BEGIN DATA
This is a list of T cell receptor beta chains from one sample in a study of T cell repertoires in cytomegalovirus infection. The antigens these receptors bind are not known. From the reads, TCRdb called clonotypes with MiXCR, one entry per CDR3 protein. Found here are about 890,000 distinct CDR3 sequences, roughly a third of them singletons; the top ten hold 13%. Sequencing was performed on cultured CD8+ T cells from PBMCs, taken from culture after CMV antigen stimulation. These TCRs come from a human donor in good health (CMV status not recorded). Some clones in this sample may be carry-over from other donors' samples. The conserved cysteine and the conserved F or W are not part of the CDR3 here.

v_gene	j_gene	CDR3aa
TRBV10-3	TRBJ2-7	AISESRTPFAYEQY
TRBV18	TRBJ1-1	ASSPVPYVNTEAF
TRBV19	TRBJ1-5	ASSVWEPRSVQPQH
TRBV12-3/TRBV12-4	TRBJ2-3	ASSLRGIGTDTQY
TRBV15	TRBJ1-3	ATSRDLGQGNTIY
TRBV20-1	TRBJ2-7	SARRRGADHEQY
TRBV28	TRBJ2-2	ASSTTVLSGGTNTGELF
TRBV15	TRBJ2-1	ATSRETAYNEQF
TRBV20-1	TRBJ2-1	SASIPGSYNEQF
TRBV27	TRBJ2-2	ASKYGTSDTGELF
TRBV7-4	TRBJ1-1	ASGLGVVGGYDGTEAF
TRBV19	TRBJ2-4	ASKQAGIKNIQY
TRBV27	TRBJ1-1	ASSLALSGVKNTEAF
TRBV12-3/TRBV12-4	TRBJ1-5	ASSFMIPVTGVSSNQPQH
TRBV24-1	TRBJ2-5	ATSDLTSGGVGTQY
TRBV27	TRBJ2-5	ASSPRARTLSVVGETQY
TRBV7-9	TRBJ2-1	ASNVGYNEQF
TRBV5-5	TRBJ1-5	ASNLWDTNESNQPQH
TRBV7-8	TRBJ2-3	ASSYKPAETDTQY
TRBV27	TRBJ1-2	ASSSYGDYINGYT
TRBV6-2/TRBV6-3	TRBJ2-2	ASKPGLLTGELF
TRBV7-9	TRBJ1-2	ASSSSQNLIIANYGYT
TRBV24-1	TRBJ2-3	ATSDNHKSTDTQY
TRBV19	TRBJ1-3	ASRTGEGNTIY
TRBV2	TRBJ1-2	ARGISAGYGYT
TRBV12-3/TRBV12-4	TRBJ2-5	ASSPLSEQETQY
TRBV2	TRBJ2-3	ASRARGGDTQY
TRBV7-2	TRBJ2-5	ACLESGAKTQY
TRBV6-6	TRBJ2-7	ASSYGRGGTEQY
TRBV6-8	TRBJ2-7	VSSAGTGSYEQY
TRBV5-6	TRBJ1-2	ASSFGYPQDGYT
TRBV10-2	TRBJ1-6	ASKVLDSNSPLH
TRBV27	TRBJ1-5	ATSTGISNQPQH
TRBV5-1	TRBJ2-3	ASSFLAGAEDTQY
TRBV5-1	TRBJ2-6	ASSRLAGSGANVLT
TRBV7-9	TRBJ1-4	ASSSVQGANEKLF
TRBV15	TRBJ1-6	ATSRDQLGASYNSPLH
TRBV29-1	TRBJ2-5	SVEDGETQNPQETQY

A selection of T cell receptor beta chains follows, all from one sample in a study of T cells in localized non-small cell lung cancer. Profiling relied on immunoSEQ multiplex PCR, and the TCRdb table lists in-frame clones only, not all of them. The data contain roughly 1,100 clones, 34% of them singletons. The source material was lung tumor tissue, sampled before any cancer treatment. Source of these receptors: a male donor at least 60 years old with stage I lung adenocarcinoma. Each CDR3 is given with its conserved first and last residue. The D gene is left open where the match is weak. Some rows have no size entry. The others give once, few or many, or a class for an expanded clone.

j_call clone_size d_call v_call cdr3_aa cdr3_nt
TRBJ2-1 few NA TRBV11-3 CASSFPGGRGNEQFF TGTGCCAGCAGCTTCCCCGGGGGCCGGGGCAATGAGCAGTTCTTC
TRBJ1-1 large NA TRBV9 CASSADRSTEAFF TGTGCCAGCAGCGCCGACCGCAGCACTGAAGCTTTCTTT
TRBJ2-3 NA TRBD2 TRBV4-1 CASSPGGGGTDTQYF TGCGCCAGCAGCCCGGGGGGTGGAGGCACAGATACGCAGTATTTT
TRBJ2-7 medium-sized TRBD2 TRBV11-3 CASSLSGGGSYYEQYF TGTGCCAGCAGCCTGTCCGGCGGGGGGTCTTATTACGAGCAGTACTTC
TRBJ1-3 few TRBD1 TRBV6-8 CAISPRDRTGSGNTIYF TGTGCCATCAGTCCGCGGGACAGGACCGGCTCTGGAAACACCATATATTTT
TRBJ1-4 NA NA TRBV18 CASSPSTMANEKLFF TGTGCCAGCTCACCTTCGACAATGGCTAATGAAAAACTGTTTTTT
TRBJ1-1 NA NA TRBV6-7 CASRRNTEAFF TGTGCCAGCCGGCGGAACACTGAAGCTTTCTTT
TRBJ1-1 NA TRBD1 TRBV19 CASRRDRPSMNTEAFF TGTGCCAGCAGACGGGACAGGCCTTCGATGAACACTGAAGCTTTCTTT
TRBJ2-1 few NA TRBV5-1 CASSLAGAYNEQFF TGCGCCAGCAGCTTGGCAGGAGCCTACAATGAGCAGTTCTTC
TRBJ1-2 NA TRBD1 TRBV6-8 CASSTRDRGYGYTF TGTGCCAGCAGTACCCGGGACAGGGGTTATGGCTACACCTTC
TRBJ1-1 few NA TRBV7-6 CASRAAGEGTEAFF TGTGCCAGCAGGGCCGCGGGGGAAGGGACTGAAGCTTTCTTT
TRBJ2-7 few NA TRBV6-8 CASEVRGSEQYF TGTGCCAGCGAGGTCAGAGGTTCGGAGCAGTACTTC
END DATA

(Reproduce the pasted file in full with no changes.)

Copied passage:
This is a list of T cell receptor beta chains from one sample in a study of T cell repertoires in cytomegalovirus infection. The antigens these receptors bind are not known. From the reads, TCRdb called clonotypes with MiXCR, one entry per CDR3 protein. Found here are about 890,000 distinct CDR3 sequences, roughly a third of them singletons; the top ten hold 13%. Sequencing was performed on cultured CD8+ T cells from PBMCs, taken from culture after CMV antigen stimulation. These TCRs come from a human donor in good health (CMV status not recorded). Some clones in this sample may be carry-over from other donors' samples. The conserved cysteine and the conserved F or W are not part of the CDR3 here.

v_gene	j_gene	CDR3aa
TRBV10-3	TRBJ2-7	AISESRTPFAYEQY
TRBV18	TRBJ1-1	ASSPVPYVNTEAF
TRBV19	TRBJ1-5	ASSVWEPRSVQPQH
TRBV12-3/TRBV12-4	TRBJ2-3	ASSLRGIGTDTQY
TRBV15	TRBJ1-3	ATSRDLGQGNTIY
TRBV20-1	TRBJ2-7	SARRRGADHEQY
TRBV28	TRBJ2-2	ASSTTVLSGGTNTGELF
TRBV15	TRBJ2-1	ATSRETAYNEQF
TRBV20-1	TRBJ2-1	SASIPGSYNEQF
TRBV27	TRBJ2-2	ASKYGTSDTGELF
TRBV7-4	TRBJ1-1	ASGLGVVGGYDGTEAF
TRBV19	TRBJ2-4	ASKQAGIKNIQY
TRBV27	TRBJ1-1	ASSLALSGVKNTEAF
TRBV12-3/TRBV12-4	TRBJ1-5	ASSFMIPVTGVSSNQPQH
TRBV24-1	TRBJ2-5	ATSDLTSGGVGTQY
TRBV27	TRBJ2-5	ASSPRARTLSVVGETQY
TRBV7-9	TRBJ2-1	ASNVGYNEQF
TRBV5-5	TRBJ1-5	ASNLWDTNESNQPQH
TRBV7-8	TRBJ2-3	ASSYKPAETDTQY
TRBV27	TRBJ1-2	ASSSYGDYINGYT
TRBV6-2/TRBV6-3	TRBJ2-2	ASKPGLLTGELF
TRBV7-9	TRBJ1-2	ASSSSQNLIIANYGYT
TRBV24-1	TRBJ2-3	ATSDNHKSTDTQY
TRBV19	TRBJ1-3	ASRTGEGNTIY
TRBV2	TRBJ1-2	ARGISAGYGYT
TRBV12-3/TRBV12-4	TRBJ2-5	ASSPLSEQETQY
TRBV2	TRBJ2-3	ASRARGGDTQY
TRBV7-2	TRBJ2-5	ACLESGAKTQY
TRBV6-6	TRBJ2-7	ASSYGRGGTEQY
TRBV6-8	TRBJ2-7	VSSAGTGSYEQY
TRBV5-6	TRBJ1-2	ASSFGYPQDGYT
TRBV10-2	TRBJ1-6	ASKVLDSNSPLH
TRBV27	TRBJ1-5	ATSTGISNQPQH
TRBV5-1	TRBJ2-3	ASSFLAGAEDTQY
TRBV5-1	TRBJ2-6	ASSRLAGSGANVLT
TRBV7-9	TRBJ1-4	ASSSVQGANEKLF
TRBV15	TRBJ1-6	ATSRDQLGASYNSPLH
TRBV29-1	TRBJ2-5	SVEDGETQNPQETQY

A selection of T cell receptor beta chains follows, all from one sample in a study of T cells in localized non-small cell lung cancer. Profiling relied on immunoSEQ multiplex PCR, and the TCRdb table lists in-frame clones only, not all of them. The data contain roughly 1,100 clones, 34% of them singletons. The source material was lung tumor tissue, sampled before any cancer treatment. Source of these receptors: a male donor at least 60 years old with stage I lung adenocarcinoma. Each CDR3 is given with its conserved first and last residue. The D gene is left open where the match is weak. Some rows have no size entry. The others give once, few or many, or a class for an expanded clone.

j_call clone_size d_call v_call cdr3_aa cdr3_nt
TRBJ2-1 few NA TRBV11-3 CASSFPGGRGNEQFF TGTGCCAGCAGCTTCCCCGGGGGCCGGGGCAATGAGCAGTTCTTC
TRBJ1-1 large NA TRBV9 CASSADRSTEAFF TGTGCCAGCAGCGCCGACCGCAGCACTGAAGCTTTCTTT
TRBJ2-3 NA TRBD2 TRBV4-1 CASSPGGGGTDTQYF TGCGCCAGCAGCCCGGGGGGTGGAGGCACAGATACGCAGTATTTT
TRBJ2-7 medium-sized TRBD2 TRBV11-3 CASSLSGGGSYYEQYF TGTGCCAGCAGCCTGTCCGGCGGGGGGTCTTATTACGAGCAGTACTTC
TRBJ1-3 few TRBD1 TRBV6-8 CAISPRDRTGSGNTIYF TGTGCCATCAGTCCGCGGGACAGGACCGGCTCTGGAAACACCATATATTTT
TRBJ1-4 NA NA TRBV18 CASSPSTMANEKLFF TGTGCCAGCTCACCTTCGACAATGGCTAATGAAAAACTGTTTTTT
TRBJ1-1 NA NA TRBV6-7 CASRRNTEAFF TGTGCCAGCCGGCGGAACACTGAAGCTTTCTTT
TRBJ1-1 NA TRBD1 TRBV19 CASRRDRPSMNTEAFF TGTGCCAGCAGACGGGACAGGCCTTCGATGAACACTGAAGCTTTCTTT
TRBJ2-1 few NA TRBV5-1 CASSLAGAYNEQFF TGCGCCAGCAGCTTGGCAGGAGCCTACAATGAGCAGTTCTTC
TRBJ1-2 NA TRBD1 TRBV6-8 CASSTRDRGYGYTF TGTGCCAGCAGTACCCGGGACAGGGGTTATGGCTACACCTTC
TRBJ1-1 few NA TRBV7-6 CASRAAGEGTEAFF TGTGCCAGCAGGGCCGCGGGGGAAGGGACTGAAGCTTTCTTT
TRBJ2-7 few NA TRBV6-8 CASEVRGSEQYF TGTGCCAGCGAGGTCAGAGGTTCGGAGCAGTACTTC